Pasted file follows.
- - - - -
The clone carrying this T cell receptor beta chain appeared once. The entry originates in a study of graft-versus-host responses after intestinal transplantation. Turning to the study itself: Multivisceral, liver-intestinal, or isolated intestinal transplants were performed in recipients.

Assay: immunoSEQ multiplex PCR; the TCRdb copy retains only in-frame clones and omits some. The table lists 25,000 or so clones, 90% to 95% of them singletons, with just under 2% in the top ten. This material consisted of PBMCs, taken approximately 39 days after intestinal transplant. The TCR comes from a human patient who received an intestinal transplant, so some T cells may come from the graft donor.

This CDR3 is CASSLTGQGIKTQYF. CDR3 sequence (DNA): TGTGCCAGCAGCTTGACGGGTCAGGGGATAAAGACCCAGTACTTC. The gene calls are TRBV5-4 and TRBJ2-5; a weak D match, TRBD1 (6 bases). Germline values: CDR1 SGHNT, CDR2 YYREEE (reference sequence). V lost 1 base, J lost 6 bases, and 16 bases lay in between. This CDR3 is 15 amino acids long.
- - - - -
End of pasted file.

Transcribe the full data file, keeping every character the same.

The clone carrying this T cell receptor beta chain appeared once. The entry originates in a study of graft-versus-host responses after intestinal transplantation. Turning to the study itself: Multivisceral, liver-intestinal, or isolated intestinal transplants were performed in recipients.

Assay: immunoSEQ multiplex PCR; the TCRdb copy retains only in-frame clones and omits some. The table lists 25,000 or so clones, 90% to 95% of them singletons, with just under 2% in the top ten. This material consisted of PBMCs, taken approximately 39 days after intestinal transplant. The TCR comes from a human patient who received an intestinal transplant, so some T cells may come from the graft donor.

This CDR3 is CASSLTGQGIKTQYF. CDR3 sequence (DNA): TGTGCCAGCAGCTTGACGGGTCAGGGGATAAAGACCCAGTACTTC. The gene calls are TRBV5-4 and TRBJ2-5; a weak D match, TRBD1 (6 bases). Germline values: CDR1 SGHNT, CDR2 YYREEE (reference sequence). V lost 1 base, J lost 6 bases, and 16 bases lay in between. This CDR3 is 15 amino acids long.